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Alibaba is poised to report slower revenue growth, but analysts still see a big rally ahead

Alibaba is poised to report slower revenue growth, but analysts still see a big rally ahead

Alibaba is set to report its June quarter results on Thursday. Analysts expect a slowdown in revenue growth. The company's core commerce business is expected to drive growth alongside other divisions like cloud computing. Analysts are broadly positive on Alibaba's stock with many expecting a rally over the next 12 months. A monitor displays Alibaba Group signage on the floor of the New York Stock Exchange (NYSE) in New York, U.S., on Monday, Jan. 7, 2019. Michael Nagle | Bloomberg | Getty Images Alibaba is expected to show slowing revenue growth after years of blockbuster earnings when it reports fiscal first quarter earnings on Thursday. Its profitability, however, is likely to be improved.

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Here's what the market expects for Alibaba's June quarter:

Revenue of 111.73 billion yuan ($15.93 billion), according to Refinitiv data. If realized, this would be a 38% year-on-year rise, but slower than the more than 61% growth seen in the same quarter last year. Non-GAAP diluted earnings per share (EPS) of 10.25 yuan, according to Refinitiv estimates. Alibaba's core commerce business, which includes its Tmall and Taobao shopping platforms, is expected to be the biggest growth driver given it's the company's biggest division.

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The Chinese giant has been expanding the core commerce business internationally through the Singapore-based e-commerce platform Lazada which it majority owns, and domestically by pushing its products into smaller cities.

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“We expect a solid June quarter for BABA, with e-commerce possibly beating revenue expectation thanks to Tmall's strong GMV (gross merchandising value) growth,” Xiaoyan Wang, analyst at 86Research told CNBC. “We also anticipate continuous user growth even on such a large base, as Taobao and Tmall are successfully penetrating into low tier cities.”

New retail Part of Alibaba's core commerce business is its so-called new retail strategy which looks to fuse the various parts of its business from payments to bricks and mortar stores and food delivery together into one big ecosystem. Part of the push here has been investments in logistics, its Hema supermarkets and food delivery business

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Investors will be looking at the performance of these new areas — particularly food delivery, which faces stiff competition from Chinese rival Meituan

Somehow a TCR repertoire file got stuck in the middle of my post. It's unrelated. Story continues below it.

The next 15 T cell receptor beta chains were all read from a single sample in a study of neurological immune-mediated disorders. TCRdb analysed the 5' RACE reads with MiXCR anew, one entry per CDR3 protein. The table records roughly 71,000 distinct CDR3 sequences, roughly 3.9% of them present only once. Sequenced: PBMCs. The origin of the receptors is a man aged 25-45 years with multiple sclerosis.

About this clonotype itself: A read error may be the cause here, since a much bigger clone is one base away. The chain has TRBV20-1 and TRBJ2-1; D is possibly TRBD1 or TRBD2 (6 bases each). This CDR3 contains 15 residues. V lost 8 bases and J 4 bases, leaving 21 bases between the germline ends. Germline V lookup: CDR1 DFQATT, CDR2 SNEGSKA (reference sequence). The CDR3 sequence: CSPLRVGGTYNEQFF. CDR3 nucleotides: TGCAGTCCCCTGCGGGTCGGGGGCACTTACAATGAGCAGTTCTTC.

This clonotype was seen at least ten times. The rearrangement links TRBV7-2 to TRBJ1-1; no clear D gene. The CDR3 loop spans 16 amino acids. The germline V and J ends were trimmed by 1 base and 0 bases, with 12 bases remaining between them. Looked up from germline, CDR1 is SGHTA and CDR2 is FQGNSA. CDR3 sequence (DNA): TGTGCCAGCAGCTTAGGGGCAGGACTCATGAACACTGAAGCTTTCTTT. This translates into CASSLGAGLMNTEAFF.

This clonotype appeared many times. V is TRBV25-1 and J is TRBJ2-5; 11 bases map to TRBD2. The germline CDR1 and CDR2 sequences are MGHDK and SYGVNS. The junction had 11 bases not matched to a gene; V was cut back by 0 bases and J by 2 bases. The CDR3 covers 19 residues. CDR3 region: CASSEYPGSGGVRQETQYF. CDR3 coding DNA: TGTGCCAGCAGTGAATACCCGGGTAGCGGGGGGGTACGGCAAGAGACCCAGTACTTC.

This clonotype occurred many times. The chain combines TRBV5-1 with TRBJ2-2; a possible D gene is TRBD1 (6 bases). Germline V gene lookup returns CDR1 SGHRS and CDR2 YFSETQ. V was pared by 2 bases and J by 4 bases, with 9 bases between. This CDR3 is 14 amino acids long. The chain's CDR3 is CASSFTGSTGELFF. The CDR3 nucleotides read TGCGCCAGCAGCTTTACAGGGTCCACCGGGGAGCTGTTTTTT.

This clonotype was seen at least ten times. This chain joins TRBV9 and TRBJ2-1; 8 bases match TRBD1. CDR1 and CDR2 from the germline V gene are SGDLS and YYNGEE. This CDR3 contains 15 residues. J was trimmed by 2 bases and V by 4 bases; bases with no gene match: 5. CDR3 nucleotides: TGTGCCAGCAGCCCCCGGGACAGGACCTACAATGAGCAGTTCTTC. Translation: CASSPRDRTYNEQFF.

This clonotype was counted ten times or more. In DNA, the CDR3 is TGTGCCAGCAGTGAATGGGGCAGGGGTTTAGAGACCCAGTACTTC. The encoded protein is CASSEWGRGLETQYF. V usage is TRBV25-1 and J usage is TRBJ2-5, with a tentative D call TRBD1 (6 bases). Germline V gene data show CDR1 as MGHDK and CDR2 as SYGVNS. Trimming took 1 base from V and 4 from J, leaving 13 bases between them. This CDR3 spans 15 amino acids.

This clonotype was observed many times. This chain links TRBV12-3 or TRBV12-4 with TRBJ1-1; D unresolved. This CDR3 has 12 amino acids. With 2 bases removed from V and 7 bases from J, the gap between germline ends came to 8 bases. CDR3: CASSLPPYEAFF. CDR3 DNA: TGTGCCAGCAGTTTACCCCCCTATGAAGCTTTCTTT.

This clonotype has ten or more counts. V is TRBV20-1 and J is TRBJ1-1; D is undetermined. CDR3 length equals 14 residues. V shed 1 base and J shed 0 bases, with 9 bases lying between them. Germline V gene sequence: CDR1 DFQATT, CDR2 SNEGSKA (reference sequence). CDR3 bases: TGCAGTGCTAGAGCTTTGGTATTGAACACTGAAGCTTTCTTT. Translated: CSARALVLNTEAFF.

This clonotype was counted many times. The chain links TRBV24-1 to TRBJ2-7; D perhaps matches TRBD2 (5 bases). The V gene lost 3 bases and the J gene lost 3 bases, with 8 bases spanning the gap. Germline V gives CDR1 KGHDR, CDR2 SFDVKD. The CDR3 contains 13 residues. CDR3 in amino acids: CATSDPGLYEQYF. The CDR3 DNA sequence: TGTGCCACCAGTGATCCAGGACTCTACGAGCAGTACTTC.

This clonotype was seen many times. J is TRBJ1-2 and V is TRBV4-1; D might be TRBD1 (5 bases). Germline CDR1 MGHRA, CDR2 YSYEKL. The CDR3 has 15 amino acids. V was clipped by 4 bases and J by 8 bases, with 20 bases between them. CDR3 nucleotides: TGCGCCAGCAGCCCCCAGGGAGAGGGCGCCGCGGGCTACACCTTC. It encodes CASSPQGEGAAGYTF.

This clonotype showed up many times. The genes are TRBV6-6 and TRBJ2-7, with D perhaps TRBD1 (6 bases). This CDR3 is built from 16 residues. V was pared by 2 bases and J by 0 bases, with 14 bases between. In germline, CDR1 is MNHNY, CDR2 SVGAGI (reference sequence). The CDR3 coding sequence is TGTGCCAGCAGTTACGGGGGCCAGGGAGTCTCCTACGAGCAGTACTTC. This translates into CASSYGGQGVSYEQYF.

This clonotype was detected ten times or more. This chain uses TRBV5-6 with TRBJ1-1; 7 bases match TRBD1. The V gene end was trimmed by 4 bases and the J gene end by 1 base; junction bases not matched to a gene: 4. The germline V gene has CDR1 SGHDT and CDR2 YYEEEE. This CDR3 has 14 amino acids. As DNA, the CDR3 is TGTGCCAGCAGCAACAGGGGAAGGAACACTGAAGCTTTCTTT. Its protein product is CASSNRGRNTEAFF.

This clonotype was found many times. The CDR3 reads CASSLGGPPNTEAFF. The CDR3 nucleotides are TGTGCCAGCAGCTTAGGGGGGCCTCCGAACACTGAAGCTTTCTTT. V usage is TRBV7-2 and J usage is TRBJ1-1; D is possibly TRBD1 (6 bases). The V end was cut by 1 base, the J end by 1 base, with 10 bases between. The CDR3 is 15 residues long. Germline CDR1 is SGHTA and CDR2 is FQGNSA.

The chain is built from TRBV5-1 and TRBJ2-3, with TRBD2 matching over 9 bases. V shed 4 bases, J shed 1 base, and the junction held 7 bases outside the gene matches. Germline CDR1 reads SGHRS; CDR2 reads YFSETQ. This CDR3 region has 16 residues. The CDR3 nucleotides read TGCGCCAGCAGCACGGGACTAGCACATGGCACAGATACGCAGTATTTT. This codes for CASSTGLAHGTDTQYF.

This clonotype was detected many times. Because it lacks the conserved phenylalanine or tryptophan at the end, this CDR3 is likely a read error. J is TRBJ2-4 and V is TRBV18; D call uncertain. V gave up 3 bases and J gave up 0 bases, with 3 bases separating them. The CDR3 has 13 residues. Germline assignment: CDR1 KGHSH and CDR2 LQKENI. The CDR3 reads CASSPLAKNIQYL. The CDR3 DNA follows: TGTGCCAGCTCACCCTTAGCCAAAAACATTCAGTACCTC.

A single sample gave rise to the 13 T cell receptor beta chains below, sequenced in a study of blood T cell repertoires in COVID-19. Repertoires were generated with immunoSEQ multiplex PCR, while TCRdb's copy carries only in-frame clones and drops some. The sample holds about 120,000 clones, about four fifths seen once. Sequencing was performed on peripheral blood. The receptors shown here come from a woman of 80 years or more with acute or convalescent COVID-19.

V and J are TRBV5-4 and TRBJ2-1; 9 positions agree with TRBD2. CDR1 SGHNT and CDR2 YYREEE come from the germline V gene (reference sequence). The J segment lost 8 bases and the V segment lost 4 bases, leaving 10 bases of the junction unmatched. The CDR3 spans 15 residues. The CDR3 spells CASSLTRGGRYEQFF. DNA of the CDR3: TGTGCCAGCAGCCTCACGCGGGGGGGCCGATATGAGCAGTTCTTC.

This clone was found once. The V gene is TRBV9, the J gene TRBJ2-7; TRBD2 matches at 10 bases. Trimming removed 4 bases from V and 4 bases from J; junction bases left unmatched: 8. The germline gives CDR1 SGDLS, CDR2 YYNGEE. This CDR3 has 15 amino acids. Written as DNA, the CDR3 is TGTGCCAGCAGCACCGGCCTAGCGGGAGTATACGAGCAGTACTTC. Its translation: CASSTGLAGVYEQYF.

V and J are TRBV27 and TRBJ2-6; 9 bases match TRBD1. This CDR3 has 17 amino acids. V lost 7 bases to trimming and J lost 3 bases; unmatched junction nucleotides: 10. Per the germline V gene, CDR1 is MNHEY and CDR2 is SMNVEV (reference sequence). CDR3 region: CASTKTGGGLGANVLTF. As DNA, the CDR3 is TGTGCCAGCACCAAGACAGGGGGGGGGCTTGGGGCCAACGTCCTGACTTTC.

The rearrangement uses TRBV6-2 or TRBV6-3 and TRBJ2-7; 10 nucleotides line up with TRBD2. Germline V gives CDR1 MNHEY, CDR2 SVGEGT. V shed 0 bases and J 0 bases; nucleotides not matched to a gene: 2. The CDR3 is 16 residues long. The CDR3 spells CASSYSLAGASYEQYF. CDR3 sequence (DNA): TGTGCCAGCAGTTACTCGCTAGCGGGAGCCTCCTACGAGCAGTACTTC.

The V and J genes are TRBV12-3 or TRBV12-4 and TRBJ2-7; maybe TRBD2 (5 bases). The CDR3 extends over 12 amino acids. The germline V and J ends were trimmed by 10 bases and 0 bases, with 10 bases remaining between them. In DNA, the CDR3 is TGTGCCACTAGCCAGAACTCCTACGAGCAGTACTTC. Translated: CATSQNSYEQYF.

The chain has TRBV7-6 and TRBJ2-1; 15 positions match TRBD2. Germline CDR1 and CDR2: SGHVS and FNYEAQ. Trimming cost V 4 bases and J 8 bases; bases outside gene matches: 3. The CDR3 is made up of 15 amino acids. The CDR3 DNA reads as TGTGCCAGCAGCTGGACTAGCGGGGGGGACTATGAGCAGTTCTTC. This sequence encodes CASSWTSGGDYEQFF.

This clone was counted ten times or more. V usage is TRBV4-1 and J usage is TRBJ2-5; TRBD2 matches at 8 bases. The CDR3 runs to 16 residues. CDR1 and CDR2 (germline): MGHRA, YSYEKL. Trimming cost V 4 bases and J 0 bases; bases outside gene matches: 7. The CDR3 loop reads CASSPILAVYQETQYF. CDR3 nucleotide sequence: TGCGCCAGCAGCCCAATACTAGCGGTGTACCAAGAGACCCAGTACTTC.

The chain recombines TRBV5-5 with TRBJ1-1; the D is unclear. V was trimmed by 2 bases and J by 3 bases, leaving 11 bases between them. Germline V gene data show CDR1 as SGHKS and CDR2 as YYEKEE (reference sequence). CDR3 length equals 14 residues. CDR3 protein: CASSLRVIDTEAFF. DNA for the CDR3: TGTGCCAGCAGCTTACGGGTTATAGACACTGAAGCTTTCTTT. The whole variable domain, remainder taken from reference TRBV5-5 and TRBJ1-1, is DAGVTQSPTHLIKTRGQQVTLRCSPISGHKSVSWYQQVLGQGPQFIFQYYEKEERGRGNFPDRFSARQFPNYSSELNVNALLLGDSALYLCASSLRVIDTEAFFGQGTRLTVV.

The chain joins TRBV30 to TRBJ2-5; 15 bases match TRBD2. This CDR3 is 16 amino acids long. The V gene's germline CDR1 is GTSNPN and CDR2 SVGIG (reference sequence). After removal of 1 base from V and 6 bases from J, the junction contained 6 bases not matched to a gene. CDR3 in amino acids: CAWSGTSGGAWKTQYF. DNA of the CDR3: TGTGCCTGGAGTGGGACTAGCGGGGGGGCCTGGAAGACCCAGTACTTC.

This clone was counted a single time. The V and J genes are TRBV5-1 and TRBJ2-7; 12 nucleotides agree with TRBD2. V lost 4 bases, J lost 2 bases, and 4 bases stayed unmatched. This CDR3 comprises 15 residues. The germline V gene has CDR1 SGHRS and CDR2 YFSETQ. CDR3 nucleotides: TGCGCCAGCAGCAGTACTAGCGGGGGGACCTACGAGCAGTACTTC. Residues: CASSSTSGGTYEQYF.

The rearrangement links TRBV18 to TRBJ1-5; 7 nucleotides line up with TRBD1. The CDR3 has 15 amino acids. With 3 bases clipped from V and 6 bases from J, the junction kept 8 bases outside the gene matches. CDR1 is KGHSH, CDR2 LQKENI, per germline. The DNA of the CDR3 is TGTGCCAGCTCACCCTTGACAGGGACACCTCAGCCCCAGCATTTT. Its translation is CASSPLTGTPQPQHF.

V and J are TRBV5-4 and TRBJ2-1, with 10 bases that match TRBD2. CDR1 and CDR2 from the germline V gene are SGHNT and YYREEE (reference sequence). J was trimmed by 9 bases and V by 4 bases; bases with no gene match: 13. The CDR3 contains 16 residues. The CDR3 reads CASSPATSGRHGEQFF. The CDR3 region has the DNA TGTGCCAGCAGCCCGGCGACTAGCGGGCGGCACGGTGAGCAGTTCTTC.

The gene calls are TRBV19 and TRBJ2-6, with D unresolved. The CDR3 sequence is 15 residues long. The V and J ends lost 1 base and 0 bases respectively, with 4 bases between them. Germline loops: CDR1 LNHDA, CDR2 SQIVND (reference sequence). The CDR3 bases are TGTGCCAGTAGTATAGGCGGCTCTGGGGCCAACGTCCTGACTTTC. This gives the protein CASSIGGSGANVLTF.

Cloud One of the most promising areas of Alibaba's business, according to analysts, is cloud computing. The division saw 76% year-over-year revenue growth in the March quarter and has slowly been growing its share of Alibaba's revenues. Though it is still only around 8% of revenues, analysts see a big opportunity for the technology giant

“Cloud remains the key asset we believe the Street is focused on. Given the penetration of cloud in China, BABA has a major green field opportunity over the coming years on this front,” Daniel Ives, managing director of equity research at Wedbush Securities, told CNBC

Alibaba is the largest cloud computing player in China by market share

Headwinds Alibaba's investment into new areas has come at a price — falling margins. The company has signaled, however, that it will continue to invest, something that has so far not spooked the market. Investors will be watching the margin figure closely

Another worry is the effect of the U.S.-China trade war

China e-commerce players have come under major pressure in light of worries around growth in the region and macro slowness. We believe … the bark is worse than bite at this point although this remains a major ('prove me') quarter for BABA,” Ives said

Alibaba's shares are up nearly 20% this year, but Wall Street thinks they can go higher over the next year. The average price target on the stock is $218.09, according to Reuters data. That implies a 34.5% upside from Wednesday's close

The Chinese e-commerce giant is also reportedly looking to hold an initial public offering in Hong Kong, which could raise as much as $20 billion. On Thursday, however, the New York Post reported that Alibaba was weighing whether to delay the listing, which was scheduled for September, amid the anti-China protests in Hong Kong. Alibaba declined to comment when contacted by CNBC about the matter

Despite some of the near-term headwinds, Alibaba's various investments should set it up for growth over the next few years, according to Thomas Chong, equity analyst at Jefferies

Alibaba has multiple growth drivers in the years ahead, in our view, with the core marketplace a strong cash cow enjoying secular momentum amid China's ongoing consumption upgrade, thanks to solid execution and technological ability to digitalize the retail sector, thereby enhancing efficiency,” Chong wrote in a recent note

“Its highly synergistic ecosystem enables it to ramp up easily in lower tier cities and local services. It has clear market leadership in cloud computing, which is the backbone of digitalization across different industries.”

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